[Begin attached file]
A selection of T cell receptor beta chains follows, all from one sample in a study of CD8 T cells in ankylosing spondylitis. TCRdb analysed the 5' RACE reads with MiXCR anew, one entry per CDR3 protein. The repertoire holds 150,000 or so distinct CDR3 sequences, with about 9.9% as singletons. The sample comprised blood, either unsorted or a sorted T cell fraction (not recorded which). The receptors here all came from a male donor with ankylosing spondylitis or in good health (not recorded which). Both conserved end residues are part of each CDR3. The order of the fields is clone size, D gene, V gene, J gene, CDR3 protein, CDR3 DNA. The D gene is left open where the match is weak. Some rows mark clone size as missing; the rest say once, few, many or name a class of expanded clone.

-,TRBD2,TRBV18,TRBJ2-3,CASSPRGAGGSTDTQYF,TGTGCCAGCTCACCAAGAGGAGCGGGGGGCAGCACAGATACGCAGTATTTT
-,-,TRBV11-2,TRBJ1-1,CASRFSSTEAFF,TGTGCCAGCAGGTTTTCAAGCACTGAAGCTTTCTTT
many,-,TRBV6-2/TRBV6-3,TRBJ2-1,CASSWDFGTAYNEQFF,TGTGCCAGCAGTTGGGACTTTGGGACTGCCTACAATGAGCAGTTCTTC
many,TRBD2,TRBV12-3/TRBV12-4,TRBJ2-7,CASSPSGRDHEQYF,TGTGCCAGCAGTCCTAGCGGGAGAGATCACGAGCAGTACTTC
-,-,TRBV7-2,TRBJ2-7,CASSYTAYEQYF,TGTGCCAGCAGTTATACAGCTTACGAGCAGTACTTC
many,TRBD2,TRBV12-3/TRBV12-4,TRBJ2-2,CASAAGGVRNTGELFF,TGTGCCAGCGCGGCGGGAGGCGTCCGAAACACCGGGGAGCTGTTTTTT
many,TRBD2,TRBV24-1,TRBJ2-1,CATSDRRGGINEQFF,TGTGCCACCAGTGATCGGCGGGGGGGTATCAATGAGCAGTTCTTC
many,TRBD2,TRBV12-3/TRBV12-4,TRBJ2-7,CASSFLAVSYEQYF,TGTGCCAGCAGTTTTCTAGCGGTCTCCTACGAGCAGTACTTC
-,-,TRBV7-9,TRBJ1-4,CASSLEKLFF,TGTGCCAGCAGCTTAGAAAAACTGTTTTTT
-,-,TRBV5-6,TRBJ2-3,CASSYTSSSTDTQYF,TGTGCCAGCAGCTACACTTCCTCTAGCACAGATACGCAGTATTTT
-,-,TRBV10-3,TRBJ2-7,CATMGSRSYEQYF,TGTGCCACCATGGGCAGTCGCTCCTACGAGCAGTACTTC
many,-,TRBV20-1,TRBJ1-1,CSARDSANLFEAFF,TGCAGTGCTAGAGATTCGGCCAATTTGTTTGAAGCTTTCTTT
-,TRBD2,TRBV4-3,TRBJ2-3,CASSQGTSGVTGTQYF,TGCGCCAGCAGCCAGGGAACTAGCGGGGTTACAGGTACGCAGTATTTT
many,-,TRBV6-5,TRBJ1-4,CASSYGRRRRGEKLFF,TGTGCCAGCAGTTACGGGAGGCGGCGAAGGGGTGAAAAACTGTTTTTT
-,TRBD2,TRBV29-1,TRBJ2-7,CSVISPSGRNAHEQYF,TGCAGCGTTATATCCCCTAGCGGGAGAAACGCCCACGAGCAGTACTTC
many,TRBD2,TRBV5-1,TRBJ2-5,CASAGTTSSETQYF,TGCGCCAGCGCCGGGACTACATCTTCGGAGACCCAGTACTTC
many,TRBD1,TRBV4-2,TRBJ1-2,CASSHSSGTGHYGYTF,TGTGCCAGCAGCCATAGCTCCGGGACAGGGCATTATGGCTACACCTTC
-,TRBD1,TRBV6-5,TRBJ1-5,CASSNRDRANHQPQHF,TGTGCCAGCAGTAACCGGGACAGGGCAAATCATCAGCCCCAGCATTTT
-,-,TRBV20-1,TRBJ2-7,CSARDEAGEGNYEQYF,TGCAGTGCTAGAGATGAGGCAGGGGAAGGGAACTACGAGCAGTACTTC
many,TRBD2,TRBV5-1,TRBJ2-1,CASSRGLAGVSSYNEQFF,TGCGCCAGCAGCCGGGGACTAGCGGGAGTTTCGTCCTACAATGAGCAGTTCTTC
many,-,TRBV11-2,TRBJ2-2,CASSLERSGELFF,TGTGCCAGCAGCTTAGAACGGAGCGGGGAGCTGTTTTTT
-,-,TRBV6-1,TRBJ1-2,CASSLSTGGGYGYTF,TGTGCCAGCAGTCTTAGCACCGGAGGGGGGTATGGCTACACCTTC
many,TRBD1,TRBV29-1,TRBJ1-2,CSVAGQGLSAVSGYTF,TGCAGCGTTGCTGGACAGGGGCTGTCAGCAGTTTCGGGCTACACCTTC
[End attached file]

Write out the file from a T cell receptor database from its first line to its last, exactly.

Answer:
A selection of T cell receptor beta chains follows, all from one sample in a study of CD8 T cells in ankylosing spondylitis. TCRdb analysed the 5' RACE reads with MiXCR anew, one entry per CDR3 protein. The repertoire holds 150,000 or so distinct CDR3 sequences, with about 9.9% as singletons. The sample comprised blood, either unsorted or a sorted T cell fraction (not recorded which). The receptors here all came from a male donor with ankylosing spondylitis or in good health (not recorded which). Both conserved end residues are part of each CDR3. The order of the fields is clone size, D gene, V gene, J gene, CDR3 protein, CDR3 DNA. The D gene is left open where the match is weak. Some rows mark clone size as missing; the rest say once, few, many or name a class of expanded clone.

-,TRBD2,TRBV18,TRBJ2-3,CASSPRGAGGSTDTQYF,TGTGCCAGCTCACCAAGAGGAGCGGGGGGCAGCACAGATACGCAGTATTTT
-,-,TRBV11-2,TRBJ1-1,CASRFSSTEAFF,TGTGCCAGCAGGTTTTCAAGCACTGAAGCTTTCTTT
many,-,TRBV6-2/TRBV6-3,TRBJ2-1,CASSWDFGTAYNEQFF,TGTGCCAGCAGTTGGGACTTTGGGACTGCCTACAATGAGCAGTTCTTC
many,TRBD2,TRBV12-3/TRBV12-4,TRBJ2-7,CASSPSGRDHEQYF,TGTGCCAGCAGTCCTAGCGGGAGAGATCACGAGCAGTACTTC
-,-,TRBV7-2,TRBJ2-7,CASSYTAYEQYF,TGTGCCAGCAGTTATACAGCTTACGAGCAGTACTTC
many,TRBD2,TRBV12-3/TRBV12-4,TRBJ2-2,CASAAGGVRNTGELFF,TGTGCCAGCGCGGCGGGAGGCGTCCGAAACACCGGGGAGCTGTTTTTT
many,TRBD2,TRBV24-1,TRBJ2-1,CATSDRRGGINEQFF,TGTGCCACCAGTGATCGGCGGGGGGGTATCAATGAGCAGTTCTTC
many,TRBD2,TRBV12-3/TRBV12-4,TRBJ2-7,CASSFLAVSYEQYF,TGTGCCAGCAGTTTTCTAGCGGTCTCCTACGAGCAGTACTTC
-,-,TRBV7-9,TRBJ1-4,CASSLEKLFF,TGTGCCAGCAGCTTAGAAAAACTGTTTTTT
-,-,TRBV5-6,TRBJ2-3,CASSYTSSSTDTQYF,TGTGCCAGCAGCTACACTTCCTCTAGCACAGATACGCAGTATTTT
-,-,TRBV10-3,TRBJ2-7,CATMGSRSYEQYF,TGTGCCACCATGGGCAGTCGCTCCTACGAGCAGTACTTC
many,-,TRBV20-1,TRBJ1-1,CSARDSANLFEAFF,TGCAGTGCTAGAGATTCGGCCAATTTGTTTGAAGCTTTCTTT
-,TRBD2,TRBV4-3,TRBJ2-3,CASSQGTSGVTGTQYF,TGCGCCAGCAGCCAGGGAACTAGCGGGGTTACAGGTACGCAGTATTTT
many,-,TRBV6-5,TRBJ1-4,CASSYGRRRRGEKLFF,TGTGCCAGCAGTTACGGGAGGCGGCGAAGGGGTGAAAAACTGTTTTTT
-,TRBD2,TRBV29-1,TRBJ2-7,CSVISPSGRNAHEQYF,TGCAGCGTTATATCCCCTAGCGGGAGAAACGCCCACGAGCAGTACTTC
many,TRBD2,TRBV5-1,TRBJ2-5,CASAGTTSSETQYF,TGCGCCAGCGCCGGGACTACATCTTCGGAGACCCAGTACTTC
many,TRBD1,TRBV4-2,TRBJ1-2,CASSHSSGTGHYGYTF,TGTGCCAGCAGCCATAGCTCCGGGACAGGGCATTATGGCTACACCTTC
-,TRBD1,TRBV6-5,TRBJ1-5,CASSNRDRANHQPQHF,TGTGCCAGCAGTAACCGGGACAGGGCAAATCATCAGCCCCAGCATTTT
-,-,TRBV20-1,TRBJ2-7,CSARDEAGEGNYEQYF,TGCAGTGCTAGAGATGAGGCAGGGGAAGGGAACTACGAGCAGTACTTC
many,TRBD2,TRBV5-1,TRBJ2-1,CASSRGLAGVSSYNEQFF,TGCGCCAGCAGCCGGGGACTAGCGGGAGTTTCGTCCTACAATGAGCAGTTCTTC
many,-,TRBV11-2,TRBJ2-2,CASSLERSGELFF,TGTGCCAGCAGCTTAGAACGGAGCGGGGAGCTGTTTTTT
-,-,TRBV6-1,TRBJ1-2,CASSLSTGGGYGYTF,TGTGCCAGCAGTCTTAGCACCGGAGGGGGGTATGGCTACACCTTC
many,TRBD1,TRBV29-1,TRBJ1-2,CSVAGQGLSAVSGYTF,TGCAGCGTTGCTGGACAGGGGCTGTCAGCAGTTTCGGGCTACACCTTC